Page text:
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City of Sanctuary

“No one puts their children in a boat unless the water is safer than the land.”

Warsan Shire


Chris Holley was Council Leader when Swansea became a City of Sanctuary in 2010. Twelve years on, the need for places of safety is as acute as ever.

Last Friday, Chris attended the first “Swansea Voices” event and was among the audience for Roxana de Buitrago and Dr Tarh Martha Ako Mfortem who, along with their children, have sought sanctuary in Cwmbwrla and have stories to share.


Roxana brought her children Nathaly and Daniel to the UK when each day in her native El Salvador became a fight for survival. President Nayib Bukele swept to power three years ago promising a bright future to the country’s young people. The reality has been very different, and increasingly grim. Bukele launched a security crackdown in late March which saw 38,000 people arrested and detained without trial within weeks. Billboards urge citizens to inform on potential “terrorists” via a telephone hotline. Thousands have been taken away and many killed purely because they were disliked by an anonymous caller. Now thankfully out of reach of this waking nightmare, Roxana spoke eloquently of her hopes for her children, who are eager to contribute to the community that has welcomed them.


Martha’s native Cameroon has become a place of such hostility that Médecins Sans Frontières, the charity that provides medical aid to victims of war, famine and natural disaster, has been forced to suspend its work there. Medical staff seeking only to save lives are being held prisoner, accused of plotting against the government. Over half a million citizens have lost their homes in their country’s brutal war on its own people, and as Martha reminded us, one word of protest can be a death sentence. Martha’s daughters, Cindy and Emmanuella, are bright, hard-working students who want nothing more than an opportunity to learn, grow up in safety and live productive lives. Their new neighbours want that for them too.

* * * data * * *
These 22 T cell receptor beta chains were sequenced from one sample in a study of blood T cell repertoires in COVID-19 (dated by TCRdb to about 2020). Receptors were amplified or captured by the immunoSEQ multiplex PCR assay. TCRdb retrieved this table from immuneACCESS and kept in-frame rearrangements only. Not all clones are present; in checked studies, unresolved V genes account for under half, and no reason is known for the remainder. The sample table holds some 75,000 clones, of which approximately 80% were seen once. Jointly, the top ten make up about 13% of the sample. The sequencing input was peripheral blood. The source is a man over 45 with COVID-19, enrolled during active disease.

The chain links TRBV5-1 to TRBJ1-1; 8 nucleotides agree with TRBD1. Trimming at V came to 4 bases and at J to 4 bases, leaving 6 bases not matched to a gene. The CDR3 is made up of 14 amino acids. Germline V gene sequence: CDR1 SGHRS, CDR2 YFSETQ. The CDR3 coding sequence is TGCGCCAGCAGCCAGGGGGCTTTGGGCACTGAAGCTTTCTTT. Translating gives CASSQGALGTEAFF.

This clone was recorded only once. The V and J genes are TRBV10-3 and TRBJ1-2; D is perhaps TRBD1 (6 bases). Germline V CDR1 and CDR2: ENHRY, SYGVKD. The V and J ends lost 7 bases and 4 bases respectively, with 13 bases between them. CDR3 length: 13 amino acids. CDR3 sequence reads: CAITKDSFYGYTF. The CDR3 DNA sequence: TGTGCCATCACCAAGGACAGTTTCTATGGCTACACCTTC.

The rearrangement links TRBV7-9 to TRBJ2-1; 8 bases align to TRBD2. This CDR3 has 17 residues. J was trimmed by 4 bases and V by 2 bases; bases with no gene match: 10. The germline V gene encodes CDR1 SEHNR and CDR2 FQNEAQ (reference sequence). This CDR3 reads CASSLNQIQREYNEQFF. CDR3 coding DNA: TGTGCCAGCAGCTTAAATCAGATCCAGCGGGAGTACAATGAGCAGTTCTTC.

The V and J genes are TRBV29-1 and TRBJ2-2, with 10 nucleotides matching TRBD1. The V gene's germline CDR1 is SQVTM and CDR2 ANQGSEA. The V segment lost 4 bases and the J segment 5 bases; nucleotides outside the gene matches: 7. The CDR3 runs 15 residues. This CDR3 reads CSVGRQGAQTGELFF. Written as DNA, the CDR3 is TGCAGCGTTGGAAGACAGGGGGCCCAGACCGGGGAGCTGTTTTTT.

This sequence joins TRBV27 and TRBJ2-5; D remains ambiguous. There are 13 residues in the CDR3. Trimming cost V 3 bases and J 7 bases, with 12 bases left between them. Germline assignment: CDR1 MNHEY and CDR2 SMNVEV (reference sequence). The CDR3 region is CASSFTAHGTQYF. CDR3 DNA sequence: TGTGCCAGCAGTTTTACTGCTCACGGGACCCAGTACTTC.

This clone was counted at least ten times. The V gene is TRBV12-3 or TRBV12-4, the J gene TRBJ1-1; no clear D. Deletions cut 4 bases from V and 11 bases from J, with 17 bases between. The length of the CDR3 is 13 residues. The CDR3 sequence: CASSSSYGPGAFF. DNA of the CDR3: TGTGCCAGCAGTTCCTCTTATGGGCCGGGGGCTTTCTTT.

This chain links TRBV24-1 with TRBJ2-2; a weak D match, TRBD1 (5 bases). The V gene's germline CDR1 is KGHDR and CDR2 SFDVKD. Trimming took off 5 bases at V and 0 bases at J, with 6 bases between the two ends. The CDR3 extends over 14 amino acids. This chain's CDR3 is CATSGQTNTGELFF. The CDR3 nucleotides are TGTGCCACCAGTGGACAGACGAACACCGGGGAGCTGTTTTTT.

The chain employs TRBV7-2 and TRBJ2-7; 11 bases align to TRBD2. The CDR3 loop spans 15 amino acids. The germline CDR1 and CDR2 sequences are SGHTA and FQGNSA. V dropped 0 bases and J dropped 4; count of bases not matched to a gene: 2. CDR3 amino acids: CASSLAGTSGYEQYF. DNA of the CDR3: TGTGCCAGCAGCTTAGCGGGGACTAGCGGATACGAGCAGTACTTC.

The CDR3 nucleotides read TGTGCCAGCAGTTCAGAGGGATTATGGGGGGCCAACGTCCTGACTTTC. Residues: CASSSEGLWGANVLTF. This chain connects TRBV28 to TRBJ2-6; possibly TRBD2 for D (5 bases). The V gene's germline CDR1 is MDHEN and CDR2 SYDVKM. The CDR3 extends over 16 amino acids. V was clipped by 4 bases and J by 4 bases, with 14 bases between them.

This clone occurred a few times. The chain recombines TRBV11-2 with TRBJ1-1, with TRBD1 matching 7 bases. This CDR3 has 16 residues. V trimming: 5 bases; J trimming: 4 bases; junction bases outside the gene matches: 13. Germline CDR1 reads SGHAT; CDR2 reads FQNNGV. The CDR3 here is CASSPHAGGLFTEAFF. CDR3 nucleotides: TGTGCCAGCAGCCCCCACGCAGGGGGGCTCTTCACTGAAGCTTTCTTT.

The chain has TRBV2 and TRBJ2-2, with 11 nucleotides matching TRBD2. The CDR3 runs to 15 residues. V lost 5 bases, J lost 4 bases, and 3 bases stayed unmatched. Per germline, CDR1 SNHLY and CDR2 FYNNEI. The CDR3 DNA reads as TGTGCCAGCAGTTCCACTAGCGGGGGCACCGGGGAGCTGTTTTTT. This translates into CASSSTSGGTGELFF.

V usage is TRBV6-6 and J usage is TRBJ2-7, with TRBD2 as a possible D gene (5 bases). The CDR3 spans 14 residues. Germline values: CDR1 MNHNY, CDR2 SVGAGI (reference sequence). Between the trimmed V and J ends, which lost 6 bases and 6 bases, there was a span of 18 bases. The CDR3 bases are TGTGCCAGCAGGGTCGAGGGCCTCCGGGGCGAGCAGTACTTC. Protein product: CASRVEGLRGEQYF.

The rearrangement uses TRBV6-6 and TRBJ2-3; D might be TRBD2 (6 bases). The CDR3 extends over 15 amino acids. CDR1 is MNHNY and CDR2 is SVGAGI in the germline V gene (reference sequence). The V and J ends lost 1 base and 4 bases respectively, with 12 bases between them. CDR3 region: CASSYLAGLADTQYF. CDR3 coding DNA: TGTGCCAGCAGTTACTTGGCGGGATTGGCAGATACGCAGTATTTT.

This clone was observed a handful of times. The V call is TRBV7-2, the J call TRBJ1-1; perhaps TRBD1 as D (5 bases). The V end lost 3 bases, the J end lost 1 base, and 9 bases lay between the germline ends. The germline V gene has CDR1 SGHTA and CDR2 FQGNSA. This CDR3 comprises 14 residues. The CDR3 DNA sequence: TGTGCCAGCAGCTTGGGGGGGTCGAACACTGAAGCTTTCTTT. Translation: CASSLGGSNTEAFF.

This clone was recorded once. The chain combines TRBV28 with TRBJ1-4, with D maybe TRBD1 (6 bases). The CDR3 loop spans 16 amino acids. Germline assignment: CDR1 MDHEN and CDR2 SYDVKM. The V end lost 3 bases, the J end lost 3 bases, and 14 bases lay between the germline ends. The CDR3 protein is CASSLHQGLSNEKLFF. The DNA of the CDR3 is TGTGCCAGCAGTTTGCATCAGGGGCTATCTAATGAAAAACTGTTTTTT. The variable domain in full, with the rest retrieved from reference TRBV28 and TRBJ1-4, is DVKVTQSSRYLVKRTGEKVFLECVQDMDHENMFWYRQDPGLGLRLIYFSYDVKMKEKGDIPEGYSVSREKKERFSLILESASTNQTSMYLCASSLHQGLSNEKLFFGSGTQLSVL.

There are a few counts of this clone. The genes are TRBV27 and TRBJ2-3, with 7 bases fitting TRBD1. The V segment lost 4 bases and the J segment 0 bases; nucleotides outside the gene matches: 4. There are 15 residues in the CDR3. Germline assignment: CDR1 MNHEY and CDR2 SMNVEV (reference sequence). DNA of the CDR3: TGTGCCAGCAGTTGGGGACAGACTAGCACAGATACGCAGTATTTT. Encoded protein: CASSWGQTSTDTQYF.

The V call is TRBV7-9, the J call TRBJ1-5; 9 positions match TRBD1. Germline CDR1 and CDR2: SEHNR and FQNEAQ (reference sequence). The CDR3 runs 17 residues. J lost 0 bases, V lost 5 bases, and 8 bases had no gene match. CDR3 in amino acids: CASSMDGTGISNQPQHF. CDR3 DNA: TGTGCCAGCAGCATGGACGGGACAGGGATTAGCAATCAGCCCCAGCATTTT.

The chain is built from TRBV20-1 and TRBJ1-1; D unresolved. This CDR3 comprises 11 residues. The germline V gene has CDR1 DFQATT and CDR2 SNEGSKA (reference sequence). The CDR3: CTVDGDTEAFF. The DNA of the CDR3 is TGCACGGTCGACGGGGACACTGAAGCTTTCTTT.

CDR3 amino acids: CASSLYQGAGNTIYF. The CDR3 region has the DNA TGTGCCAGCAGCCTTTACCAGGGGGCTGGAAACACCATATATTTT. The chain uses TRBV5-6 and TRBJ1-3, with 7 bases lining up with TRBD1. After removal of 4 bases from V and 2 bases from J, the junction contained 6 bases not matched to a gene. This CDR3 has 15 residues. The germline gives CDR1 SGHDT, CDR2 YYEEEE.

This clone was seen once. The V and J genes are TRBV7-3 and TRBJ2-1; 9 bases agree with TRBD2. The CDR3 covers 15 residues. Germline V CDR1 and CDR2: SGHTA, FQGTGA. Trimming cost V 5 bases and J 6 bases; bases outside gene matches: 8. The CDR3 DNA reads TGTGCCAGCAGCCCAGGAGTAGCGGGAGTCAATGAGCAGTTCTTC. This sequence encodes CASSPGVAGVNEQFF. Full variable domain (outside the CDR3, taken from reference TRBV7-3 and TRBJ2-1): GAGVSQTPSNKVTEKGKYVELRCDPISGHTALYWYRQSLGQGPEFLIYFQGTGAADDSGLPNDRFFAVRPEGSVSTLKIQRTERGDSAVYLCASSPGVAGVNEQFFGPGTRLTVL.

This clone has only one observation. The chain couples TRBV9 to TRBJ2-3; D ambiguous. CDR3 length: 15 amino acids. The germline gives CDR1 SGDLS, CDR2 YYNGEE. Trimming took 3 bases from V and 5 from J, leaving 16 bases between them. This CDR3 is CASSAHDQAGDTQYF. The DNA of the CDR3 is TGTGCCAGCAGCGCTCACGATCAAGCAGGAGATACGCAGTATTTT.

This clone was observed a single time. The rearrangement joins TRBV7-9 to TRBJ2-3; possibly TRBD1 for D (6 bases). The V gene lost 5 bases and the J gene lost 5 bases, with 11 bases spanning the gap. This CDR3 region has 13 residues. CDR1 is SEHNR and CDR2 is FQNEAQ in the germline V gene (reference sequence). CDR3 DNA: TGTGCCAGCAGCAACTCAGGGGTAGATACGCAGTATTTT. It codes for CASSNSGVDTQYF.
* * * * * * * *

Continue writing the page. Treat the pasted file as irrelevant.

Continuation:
Presenting Martha and Roxana with Community Champion certificates, Chris Holley reflected on the horrors of World War Two that led to the creation of the United Nations and the European Union, and the sad reality that those horrors are still with us today, just a few oceans and borders away.


Let’s take a moment to reflect that the word “refugee” derives from the word “refuge”. Have you ever been out walking and been caught in a rainstorm? Remember your relief when you arrived home, took a hot shower, dried your hair and put on clean, warm clothes? Imagine how different you’d feel if the door was closed to you, and you had no option but to keep walking in the wind and rain. Some people have kept walking through far worse. When they arrive at our door, is it really too much to ask that we open it?


Thank you to everyone who attended Swansea Voices last Friday. We look forward to seeing you again next time.


Thank you to Chris Holley for being a champion of this city and everyone in it for the past four decades.

Thank you to Roxana de Buitrago and Dr Tarh Martha Ako Mfortem for enriching our community.


Swansea is a city of sanctuary, and not only in name. Let’s keep it that way.






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